Forex traders are usually divided along the lines of technical and fundamental analysis, and some mix. However, it’s important to note the flows in the markets, especially as they change.
The global slowdown has its effect on currencies, via large countries whose currencies aren’t traded widely.
- China: The world’s No. 2 economy is still growing at a fast pace, especially in comparison to the sluggish West. However, it is experiencing a slowdown that is probably stronger than the official numbers suggest. Chinese authorities have a tendency to smooth numbers: lower growth figures in good times and raise them in bad times. The recent rate cut indicates that things aren’t that good there. Also electricity usage and the divergence between the official manufacturing PMI that still shows growth and the unofficial one that shows contraction is worrying. On this background, China is probably moving to the US dollar and away from other currencies that it diversified into earlier.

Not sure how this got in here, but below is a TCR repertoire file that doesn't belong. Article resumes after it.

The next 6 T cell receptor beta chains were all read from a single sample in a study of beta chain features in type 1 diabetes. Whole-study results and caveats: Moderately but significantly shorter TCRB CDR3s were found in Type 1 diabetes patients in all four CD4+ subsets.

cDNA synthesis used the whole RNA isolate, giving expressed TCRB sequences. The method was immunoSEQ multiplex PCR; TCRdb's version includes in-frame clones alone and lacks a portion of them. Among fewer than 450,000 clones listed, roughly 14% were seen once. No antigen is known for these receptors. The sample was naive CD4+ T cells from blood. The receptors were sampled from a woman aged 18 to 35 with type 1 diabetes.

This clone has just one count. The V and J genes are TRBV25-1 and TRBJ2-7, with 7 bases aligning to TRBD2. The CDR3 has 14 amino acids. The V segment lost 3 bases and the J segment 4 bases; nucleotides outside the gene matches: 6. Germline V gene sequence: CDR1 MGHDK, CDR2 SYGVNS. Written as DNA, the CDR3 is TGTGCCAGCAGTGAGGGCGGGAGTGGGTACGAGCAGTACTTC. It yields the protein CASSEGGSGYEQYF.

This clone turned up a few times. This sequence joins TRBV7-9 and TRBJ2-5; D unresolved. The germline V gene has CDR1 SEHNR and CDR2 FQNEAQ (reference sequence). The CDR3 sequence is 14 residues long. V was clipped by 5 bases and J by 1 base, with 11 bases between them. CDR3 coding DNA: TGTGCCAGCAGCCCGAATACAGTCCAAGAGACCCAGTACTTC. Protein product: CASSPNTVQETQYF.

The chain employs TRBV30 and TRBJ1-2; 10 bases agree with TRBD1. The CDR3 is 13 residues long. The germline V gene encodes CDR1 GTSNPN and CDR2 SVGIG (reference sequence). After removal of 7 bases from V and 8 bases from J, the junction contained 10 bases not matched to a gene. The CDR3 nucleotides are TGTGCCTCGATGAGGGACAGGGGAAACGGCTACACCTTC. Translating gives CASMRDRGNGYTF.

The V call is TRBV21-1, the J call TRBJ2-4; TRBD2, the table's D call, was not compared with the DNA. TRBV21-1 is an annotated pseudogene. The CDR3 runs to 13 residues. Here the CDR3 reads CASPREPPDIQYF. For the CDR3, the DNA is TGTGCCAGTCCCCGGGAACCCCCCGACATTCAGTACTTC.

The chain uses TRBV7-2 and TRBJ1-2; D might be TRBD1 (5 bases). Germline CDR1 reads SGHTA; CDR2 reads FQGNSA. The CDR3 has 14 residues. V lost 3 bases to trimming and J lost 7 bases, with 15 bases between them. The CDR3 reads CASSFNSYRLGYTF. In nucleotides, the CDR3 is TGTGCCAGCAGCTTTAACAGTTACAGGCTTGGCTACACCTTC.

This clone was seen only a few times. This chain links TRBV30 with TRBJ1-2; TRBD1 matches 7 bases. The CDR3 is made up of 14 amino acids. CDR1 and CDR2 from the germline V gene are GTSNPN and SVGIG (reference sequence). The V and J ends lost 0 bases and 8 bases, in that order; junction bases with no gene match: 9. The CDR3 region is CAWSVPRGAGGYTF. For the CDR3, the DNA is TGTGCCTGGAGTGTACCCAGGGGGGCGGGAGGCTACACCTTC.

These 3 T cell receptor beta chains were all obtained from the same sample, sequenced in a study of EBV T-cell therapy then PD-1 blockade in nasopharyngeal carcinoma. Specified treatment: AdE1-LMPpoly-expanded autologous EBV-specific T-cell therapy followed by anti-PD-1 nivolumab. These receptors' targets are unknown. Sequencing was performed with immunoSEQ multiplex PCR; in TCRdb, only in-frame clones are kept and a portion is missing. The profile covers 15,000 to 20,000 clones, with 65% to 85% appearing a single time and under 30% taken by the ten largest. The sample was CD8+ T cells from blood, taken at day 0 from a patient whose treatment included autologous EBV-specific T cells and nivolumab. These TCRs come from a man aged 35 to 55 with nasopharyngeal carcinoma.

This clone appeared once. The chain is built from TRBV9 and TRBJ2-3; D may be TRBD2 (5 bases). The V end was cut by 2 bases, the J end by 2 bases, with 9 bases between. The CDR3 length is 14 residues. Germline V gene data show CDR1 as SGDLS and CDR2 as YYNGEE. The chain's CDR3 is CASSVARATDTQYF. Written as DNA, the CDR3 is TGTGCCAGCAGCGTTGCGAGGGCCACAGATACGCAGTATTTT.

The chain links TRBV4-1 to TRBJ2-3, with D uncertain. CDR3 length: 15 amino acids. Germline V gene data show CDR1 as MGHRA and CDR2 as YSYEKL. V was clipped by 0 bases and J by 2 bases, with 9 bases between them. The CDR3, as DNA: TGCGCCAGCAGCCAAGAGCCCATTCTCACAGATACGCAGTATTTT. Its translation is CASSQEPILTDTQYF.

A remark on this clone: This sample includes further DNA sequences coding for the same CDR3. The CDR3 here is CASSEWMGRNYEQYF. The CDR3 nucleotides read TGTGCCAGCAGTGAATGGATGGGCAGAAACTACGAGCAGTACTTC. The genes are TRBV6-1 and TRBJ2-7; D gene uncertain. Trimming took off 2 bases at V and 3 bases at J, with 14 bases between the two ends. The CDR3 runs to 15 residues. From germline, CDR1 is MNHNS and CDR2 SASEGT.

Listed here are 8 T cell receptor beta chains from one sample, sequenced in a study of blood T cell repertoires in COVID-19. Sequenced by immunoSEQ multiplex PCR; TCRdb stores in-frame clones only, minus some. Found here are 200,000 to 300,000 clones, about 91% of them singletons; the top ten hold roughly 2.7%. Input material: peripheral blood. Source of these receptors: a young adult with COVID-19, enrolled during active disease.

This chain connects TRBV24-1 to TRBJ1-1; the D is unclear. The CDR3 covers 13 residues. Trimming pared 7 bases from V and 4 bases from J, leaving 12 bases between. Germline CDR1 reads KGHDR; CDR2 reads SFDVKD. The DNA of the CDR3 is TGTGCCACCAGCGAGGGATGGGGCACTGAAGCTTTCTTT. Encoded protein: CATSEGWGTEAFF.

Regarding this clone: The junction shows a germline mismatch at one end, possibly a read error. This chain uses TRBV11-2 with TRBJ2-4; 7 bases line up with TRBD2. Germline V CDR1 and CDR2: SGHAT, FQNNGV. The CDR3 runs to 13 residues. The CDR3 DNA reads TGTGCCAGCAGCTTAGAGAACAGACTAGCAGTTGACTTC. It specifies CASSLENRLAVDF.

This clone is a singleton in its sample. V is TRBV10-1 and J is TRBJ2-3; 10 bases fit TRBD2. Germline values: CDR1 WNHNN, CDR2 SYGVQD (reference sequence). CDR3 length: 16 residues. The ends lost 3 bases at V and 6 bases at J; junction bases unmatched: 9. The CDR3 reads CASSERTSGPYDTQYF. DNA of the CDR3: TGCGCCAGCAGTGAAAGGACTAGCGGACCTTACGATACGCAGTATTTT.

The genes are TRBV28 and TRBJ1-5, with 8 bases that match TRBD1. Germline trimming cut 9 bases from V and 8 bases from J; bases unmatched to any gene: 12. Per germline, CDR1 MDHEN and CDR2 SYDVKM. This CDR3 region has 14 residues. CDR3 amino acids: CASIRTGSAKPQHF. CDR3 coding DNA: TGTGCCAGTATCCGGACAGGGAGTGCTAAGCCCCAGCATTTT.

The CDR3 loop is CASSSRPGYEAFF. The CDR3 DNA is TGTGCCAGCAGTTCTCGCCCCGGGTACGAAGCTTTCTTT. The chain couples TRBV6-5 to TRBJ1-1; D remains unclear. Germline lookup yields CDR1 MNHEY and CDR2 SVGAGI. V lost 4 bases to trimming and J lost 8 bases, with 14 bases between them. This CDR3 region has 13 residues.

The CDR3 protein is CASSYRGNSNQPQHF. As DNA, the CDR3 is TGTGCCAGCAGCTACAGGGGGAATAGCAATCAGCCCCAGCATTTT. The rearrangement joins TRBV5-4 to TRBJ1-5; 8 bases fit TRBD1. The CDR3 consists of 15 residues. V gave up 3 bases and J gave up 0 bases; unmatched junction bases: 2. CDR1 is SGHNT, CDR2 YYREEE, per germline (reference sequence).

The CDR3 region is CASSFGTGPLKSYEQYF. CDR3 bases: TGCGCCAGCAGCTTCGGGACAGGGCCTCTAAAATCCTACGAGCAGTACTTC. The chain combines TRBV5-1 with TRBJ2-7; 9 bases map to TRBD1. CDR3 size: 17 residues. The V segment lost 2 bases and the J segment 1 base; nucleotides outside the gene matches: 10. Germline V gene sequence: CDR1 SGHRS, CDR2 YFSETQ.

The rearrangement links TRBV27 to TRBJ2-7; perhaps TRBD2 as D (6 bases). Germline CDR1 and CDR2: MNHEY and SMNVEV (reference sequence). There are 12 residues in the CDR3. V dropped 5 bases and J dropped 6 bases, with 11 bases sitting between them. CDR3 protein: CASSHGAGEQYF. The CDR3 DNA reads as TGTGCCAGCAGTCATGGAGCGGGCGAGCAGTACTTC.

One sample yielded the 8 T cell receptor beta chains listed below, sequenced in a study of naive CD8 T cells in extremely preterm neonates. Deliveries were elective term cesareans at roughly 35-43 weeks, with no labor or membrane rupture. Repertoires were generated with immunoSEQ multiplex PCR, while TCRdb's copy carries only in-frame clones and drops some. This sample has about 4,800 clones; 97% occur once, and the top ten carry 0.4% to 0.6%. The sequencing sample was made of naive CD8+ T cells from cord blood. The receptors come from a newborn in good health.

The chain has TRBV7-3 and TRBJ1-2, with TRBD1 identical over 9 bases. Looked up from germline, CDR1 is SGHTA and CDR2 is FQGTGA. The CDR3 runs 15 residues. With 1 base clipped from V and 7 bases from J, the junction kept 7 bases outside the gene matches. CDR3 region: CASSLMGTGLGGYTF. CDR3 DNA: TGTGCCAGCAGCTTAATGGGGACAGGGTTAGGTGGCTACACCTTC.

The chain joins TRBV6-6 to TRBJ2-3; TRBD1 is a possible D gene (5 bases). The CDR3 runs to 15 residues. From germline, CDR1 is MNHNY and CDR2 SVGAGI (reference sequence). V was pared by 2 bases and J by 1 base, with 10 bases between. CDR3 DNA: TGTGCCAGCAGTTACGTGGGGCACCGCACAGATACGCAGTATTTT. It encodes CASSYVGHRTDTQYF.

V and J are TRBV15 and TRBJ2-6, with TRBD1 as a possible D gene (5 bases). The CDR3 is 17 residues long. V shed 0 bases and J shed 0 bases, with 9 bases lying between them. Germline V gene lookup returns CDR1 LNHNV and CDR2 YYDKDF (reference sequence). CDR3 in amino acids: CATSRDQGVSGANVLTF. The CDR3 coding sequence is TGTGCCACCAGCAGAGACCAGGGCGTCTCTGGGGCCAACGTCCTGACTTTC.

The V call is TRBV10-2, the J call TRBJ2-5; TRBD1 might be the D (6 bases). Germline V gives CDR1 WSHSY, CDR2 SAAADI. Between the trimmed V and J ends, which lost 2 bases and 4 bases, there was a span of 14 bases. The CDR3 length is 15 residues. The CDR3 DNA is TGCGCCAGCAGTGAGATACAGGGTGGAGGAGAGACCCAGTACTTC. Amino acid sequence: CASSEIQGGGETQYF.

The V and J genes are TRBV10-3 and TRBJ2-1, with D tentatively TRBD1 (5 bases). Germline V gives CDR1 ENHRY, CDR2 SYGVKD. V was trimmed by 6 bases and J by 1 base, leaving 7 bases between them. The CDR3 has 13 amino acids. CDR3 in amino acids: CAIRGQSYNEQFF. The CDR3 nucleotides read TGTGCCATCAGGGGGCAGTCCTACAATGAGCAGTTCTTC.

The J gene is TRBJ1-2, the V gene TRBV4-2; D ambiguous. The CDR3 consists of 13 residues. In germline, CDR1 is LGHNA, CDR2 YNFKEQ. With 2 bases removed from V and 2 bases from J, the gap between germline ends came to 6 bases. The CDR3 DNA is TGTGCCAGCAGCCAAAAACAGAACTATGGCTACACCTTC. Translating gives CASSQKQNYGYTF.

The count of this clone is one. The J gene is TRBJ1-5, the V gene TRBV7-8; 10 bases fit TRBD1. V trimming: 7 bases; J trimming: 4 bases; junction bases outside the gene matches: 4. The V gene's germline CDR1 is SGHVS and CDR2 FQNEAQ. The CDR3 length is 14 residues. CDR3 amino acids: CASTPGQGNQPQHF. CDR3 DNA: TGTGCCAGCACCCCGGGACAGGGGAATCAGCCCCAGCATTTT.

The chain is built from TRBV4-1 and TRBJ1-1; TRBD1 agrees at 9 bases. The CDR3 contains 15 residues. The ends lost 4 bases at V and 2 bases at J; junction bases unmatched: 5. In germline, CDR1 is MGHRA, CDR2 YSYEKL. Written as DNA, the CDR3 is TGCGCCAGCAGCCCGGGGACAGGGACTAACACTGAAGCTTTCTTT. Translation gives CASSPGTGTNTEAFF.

- Oil producing Arab nations: When oil prices are higher, the extra oil revenue (denominated in dollars) is diversified into other currencies, such as the euro. The recent dive in oil prices means less Middle Eastern dollars are converted into other currencies.
On the other side, we have India: the huge country is experiencing a slowdown as well, and this heavily impact the Indian rupee, which fell against the dollar. A rising external debt and a weaker currency used for imports (of oil alongside other goods) is becoming less favorable for India now. They could sell dollars in an effort to strengthen the rupee.
However, the impact of China and oil producing Arab nations is much stronger than India’s at the moment.
Unless global growth picks up soon and oil prices rise, we could see this change in flows having an impact on currencies.
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